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Kiplinger's Personal Finance
Kosnett is the editor of Kiplinger's Investing for Income and writes the "Cash in Hand" column for Kiplinger's Personal Finance. He is an income-investing expert who covers bonds, real estate investment trusts, oil and gas income deals, dividend stocks and anything else that pays interest and dividends. He joined Kiplinger in 1981 after six years in newspapers, including the Baltimore Sun. He is a 1976 journalism graduate from the Medill School at Northwestern University and completed an executive program at the Carnegie-Mellon University business school in 1978.
Our four portfolios will help you harness higher interest rates.
See More From: Income Investing
Investors may be jittery about the Fed's plans to bump up rates this year, but you may be able to benefit.
A change in the deductibility of state and local income and property taxes will have an effect on munis, but these well-loved investments are made of tough stuff.
There's more to this picture than the direction of interest rates.
Investors should focus on the $3.8 trillion of solvent debt instead of on trifling sums that are in default.
Ultra-short-term bond funds yield more than cash, and their prices are unlikely to fall much as interest rates increase.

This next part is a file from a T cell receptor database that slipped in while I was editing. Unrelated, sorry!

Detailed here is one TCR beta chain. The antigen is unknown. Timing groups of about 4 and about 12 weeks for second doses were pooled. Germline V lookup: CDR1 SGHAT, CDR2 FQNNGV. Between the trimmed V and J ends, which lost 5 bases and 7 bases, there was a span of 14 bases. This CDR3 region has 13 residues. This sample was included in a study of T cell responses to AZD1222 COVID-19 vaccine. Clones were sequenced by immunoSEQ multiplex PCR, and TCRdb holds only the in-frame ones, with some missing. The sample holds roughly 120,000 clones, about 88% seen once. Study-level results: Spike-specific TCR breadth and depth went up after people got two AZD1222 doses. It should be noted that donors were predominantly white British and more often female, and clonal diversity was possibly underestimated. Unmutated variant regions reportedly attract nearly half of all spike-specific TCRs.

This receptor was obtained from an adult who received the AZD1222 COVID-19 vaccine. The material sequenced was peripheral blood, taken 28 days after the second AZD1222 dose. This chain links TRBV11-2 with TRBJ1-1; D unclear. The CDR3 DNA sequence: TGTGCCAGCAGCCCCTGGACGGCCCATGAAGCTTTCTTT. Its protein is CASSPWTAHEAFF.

Yes, interest rates are headed north, but the bad news for yield-oriented stocks is already behind them.
Total returns won't reach 2016's levels, but rates will remain low, which means bond prices will hold their value.
At Kiplinger, we love investments that pay dividends, and we know many of you do, too. Dividends aren't just regular money in your pocket, but a revealing indicator of a company's success.
See More From: Dividends
You might not complain so much about ever-rising highway tolls if you get a cut of the action.
My main argument for continued tranquillity in the markets: Interest rates are likely to remain low for the foreseeable future.
Investing in individual debt securities has advantages over funds. We show you how to do it.
See More From: Stocks & Bonds
Bypassing funds and going directly into the market has benefits, but isn't without risk.
In any news-driven market crisis, wait until the third business day after the news breaks to trade anything.
Negative interest rates in Europe and Japan make U.S. bond yields look sky-high by comparison, boosting demand for Treasuries.
Biding their time to buy the home of their dreams took some strategic planning.
See More From: Buying & Selling a Home
Yields have been creeping up on bond maturities of up to three years, and that’s boosting payouts at short-term bond funds.